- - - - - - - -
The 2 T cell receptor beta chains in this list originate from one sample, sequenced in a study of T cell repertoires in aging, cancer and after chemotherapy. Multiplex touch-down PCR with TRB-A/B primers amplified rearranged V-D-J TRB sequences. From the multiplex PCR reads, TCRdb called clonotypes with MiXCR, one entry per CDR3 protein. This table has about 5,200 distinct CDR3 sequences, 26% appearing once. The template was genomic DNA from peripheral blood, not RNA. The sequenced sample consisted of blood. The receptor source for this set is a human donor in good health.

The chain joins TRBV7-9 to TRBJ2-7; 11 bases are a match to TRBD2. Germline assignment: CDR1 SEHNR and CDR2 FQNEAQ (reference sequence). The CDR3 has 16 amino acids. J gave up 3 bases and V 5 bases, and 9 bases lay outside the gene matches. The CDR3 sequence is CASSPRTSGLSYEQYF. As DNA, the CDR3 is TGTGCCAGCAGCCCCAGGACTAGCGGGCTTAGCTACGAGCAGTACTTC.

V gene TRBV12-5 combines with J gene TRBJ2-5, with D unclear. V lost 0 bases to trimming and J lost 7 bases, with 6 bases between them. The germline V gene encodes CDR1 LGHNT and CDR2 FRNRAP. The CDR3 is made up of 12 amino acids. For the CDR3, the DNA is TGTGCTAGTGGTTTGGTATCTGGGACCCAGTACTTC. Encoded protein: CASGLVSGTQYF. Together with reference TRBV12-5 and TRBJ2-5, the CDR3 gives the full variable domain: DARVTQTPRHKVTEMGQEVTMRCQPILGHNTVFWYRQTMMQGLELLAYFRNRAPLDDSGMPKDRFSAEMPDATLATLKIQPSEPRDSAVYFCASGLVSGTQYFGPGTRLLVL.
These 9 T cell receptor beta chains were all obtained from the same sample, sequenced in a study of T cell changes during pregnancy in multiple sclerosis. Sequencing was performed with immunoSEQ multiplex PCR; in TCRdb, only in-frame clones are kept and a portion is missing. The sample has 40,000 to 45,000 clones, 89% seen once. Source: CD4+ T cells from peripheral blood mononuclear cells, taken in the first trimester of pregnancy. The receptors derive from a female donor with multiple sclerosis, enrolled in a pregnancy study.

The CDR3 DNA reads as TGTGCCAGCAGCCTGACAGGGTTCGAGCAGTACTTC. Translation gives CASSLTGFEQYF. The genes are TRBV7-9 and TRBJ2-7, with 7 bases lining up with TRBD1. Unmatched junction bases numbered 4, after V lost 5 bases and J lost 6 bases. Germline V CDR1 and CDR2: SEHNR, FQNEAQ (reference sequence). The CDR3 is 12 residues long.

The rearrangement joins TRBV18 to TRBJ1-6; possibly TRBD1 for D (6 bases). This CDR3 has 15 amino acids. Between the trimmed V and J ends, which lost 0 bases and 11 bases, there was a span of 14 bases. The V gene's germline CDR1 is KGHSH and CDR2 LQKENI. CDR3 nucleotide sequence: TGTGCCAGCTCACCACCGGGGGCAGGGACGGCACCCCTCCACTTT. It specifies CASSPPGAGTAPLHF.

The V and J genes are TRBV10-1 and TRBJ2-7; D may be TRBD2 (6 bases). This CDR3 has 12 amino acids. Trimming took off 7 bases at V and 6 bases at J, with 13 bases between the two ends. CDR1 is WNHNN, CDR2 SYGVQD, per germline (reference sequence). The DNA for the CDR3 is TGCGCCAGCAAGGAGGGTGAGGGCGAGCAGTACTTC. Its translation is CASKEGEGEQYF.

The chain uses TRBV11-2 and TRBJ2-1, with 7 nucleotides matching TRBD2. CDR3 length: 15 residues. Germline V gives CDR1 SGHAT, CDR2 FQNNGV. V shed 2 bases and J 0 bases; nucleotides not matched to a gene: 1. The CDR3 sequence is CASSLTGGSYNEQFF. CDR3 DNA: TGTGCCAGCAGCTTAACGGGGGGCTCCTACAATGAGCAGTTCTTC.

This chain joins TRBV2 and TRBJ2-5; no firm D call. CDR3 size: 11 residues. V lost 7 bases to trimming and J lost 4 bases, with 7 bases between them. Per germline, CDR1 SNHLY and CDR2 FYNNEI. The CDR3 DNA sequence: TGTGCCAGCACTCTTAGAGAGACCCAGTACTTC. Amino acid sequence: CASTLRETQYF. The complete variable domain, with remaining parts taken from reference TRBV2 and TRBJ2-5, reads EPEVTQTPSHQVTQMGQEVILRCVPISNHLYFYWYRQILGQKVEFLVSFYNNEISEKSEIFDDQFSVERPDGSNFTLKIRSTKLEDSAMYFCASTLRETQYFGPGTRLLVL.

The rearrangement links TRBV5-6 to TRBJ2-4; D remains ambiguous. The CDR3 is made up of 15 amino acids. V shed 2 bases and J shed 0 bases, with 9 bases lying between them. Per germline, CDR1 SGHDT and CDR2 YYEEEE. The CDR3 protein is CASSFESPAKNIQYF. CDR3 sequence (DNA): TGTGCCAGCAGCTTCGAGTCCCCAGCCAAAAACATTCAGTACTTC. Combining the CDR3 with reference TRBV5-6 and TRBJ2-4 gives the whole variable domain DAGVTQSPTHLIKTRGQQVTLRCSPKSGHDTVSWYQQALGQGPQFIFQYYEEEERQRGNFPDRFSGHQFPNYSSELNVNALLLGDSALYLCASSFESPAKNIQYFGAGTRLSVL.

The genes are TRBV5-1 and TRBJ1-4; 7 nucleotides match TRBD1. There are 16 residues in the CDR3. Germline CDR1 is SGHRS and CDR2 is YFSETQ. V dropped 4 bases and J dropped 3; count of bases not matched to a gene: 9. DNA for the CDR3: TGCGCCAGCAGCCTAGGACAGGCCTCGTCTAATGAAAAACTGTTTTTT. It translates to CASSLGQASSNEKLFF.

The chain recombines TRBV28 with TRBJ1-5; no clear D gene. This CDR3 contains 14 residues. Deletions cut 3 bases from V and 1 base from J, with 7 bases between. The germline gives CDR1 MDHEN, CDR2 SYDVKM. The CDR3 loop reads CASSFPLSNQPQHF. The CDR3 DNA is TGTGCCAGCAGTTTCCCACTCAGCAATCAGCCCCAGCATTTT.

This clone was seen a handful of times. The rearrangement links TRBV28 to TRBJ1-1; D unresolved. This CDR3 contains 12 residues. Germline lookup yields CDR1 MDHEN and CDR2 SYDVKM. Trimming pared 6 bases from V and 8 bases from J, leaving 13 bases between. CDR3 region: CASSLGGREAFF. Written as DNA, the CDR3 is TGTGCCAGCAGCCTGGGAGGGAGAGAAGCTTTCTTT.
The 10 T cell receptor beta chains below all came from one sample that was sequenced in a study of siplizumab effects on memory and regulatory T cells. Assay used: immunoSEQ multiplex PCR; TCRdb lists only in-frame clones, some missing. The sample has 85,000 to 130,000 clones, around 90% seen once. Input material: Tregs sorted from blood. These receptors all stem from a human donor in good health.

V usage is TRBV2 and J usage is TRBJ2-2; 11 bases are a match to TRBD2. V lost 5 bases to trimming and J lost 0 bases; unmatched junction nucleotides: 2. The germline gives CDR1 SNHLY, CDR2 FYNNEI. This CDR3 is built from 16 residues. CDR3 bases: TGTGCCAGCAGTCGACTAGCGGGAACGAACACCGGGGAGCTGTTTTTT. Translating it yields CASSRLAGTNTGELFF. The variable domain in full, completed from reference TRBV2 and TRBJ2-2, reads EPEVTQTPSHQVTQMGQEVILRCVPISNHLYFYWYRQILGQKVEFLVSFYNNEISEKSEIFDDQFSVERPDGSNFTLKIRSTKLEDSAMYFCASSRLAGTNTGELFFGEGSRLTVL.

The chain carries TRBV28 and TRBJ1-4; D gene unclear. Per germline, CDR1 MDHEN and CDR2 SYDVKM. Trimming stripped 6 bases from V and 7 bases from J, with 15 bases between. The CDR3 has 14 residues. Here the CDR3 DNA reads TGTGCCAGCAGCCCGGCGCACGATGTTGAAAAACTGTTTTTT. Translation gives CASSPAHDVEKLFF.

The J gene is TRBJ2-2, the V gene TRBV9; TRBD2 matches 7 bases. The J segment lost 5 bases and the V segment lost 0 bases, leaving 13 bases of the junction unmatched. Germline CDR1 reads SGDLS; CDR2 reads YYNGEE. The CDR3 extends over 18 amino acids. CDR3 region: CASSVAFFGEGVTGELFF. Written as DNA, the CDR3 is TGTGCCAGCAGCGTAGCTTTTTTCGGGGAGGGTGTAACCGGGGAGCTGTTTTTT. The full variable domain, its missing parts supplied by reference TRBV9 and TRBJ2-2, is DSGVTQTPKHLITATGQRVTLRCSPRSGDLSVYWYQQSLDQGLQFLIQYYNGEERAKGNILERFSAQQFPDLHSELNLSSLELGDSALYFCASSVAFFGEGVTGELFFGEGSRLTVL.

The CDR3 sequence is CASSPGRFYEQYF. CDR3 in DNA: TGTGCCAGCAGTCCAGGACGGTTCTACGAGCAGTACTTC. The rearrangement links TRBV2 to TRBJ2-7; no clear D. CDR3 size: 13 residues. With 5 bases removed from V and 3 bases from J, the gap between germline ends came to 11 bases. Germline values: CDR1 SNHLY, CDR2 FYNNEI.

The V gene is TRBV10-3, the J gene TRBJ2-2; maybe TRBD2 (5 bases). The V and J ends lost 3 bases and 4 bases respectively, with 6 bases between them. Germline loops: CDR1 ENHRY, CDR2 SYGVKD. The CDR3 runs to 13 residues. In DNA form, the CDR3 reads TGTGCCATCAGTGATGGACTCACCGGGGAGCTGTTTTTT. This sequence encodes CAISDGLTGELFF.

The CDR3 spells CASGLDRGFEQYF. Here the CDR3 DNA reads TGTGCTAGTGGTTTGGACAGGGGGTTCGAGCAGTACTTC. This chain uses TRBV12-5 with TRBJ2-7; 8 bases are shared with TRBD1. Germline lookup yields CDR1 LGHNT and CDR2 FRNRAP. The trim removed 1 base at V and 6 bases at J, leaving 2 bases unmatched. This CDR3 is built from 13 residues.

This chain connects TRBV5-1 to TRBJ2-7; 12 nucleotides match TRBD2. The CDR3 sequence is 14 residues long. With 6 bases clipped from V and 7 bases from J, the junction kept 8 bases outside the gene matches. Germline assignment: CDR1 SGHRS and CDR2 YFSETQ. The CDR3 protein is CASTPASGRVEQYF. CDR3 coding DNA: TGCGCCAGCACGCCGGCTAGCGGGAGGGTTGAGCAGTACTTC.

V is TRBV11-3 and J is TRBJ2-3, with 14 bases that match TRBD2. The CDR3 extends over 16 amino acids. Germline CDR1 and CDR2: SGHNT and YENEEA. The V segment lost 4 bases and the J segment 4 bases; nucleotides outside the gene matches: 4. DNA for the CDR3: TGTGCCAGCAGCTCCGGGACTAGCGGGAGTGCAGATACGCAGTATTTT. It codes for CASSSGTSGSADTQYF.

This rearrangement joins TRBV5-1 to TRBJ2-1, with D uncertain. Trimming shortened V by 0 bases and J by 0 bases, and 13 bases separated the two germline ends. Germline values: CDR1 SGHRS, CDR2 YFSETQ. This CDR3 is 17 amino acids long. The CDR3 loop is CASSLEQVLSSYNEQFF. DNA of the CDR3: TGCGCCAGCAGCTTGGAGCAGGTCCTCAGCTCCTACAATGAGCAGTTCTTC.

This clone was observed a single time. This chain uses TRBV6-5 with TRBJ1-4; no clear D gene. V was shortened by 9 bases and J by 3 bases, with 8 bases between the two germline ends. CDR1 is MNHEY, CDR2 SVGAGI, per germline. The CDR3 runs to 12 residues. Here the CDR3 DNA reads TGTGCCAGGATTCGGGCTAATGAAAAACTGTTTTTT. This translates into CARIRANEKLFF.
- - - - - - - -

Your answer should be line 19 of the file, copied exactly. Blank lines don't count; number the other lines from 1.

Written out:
The V gene is TRBV10-3, the J gene TRBJ2-2; maybe TRBD2 (5 bases). The V and J ends lost 3 bases and 4 bases respectively, with 6 bases between them. Germline loops: CDR1 ENHRY, CDR2 SYGVKD. The CDR3 runs to 13 residues. In DNA form, the CDR3 reads TGTGCCATCAGTGATGGACTCACCGGGGAGCTGTTTTTT. This sequence encodes CAISDGLTGELFF.